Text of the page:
Nursery includes the production of rootstock, citrus budwood, bare root fruit trees, Christmas trees, transplants, turf, and ornamentals.

Significant to commercial growers in this category is the “other” section, which includes the rootstocks and transplants that farmer’s purchase. That category saw a 231-percent boost in value on 20 percent fewer acres of production.

Crop values

Almonds, grapes and poultry products (in this order) remain the top three commodities produced in the county though it’s not always been that way. Grapes held the spot as recently as 2012 with a value in excess of $1 billion. The value of grapes for 2016 fell to $715 million after several years of declines as growers replaced vineyards with almond orchards.

This is the fourth consecutive year almonds have been a billion-dollar crop for Fresno County farmers. They are also the single-largest export commodity from the county. Peaches and oranges are the second- and third-leading export commodities, respectively, from the county.

In 2016 the county shipped food and fiber to markets in 93 countries around the globe.

According to Wright, 68 commodities are produced in the county with a gross value beyond $1 million.

As almond acreage continues to climb statewide, bearing acreage in Fresno County was up 26,509 acres, or about 14 percent to 215,317 acres.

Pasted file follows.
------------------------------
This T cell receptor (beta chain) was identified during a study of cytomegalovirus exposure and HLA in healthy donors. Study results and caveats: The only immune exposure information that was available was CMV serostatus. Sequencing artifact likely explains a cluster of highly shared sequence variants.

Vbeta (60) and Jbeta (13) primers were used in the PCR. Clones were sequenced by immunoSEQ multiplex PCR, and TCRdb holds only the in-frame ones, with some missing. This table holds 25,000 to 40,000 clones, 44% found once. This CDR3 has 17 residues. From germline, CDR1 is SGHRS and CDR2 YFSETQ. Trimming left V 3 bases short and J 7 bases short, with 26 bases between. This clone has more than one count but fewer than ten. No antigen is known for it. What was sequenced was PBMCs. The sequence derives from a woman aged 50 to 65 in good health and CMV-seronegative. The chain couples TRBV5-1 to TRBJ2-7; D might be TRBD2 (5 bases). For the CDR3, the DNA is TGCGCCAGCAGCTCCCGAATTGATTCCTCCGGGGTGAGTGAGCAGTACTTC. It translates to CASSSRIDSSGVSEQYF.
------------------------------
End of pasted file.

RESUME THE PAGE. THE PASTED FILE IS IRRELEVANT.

Per-acre yields were up 17 percent in 2016 to over 2,300 pounds on average as the county’s total production exceeded 500 million pounds, or about 25 percent of the state’s total production. Almond prices to the grower were down about 26 percent on the year. Almond hull prices were down nearly 35 percent over the same period.

Though total grape plantings continue to slip from their highs of a few years ago, growers harvested wine grapes from 25 percent more acres and table grapes from 68 percent more acres in 2016 as raisin grape acreage was down 33 percent on the year.

Assorted values

The popularity of pistachios pushed the crop back into the Top-10 after slipping to 12th place the previous year. The crop’s alternate-bearing nature has moved the nut in and out of the Top-10 over the past several years.

Production that in 2015 fell to an average of 600 pounds per acre due to a lack of winter chilling hours climbed to over 3,000 pounds per acre on average in a crop that is closing in on 100,000 bearing acres in Fresno County.

Cotton production rose in 2016 to over 48,000 acres and a total value of more than $103 million in the County. Most of the acreage was in extra-long staple Pima varieties as production in the category rose to 116,000 bales. Growers also produced 29,000 bales of Upland varieties.

Alfalfa hay production fell to 275,000 tons from over 36,000 acres on softer hay prices.

Fresno County produced 147,000 tons of garlic in 2016.

Processing tomato production was down 11 percent to just over 5 million tons from 7 percent fewer acres than the previous year. Grower prices were $10 per ton less in 2016.

The Fresno County Crop Report is available online.

TAGS: Water Planting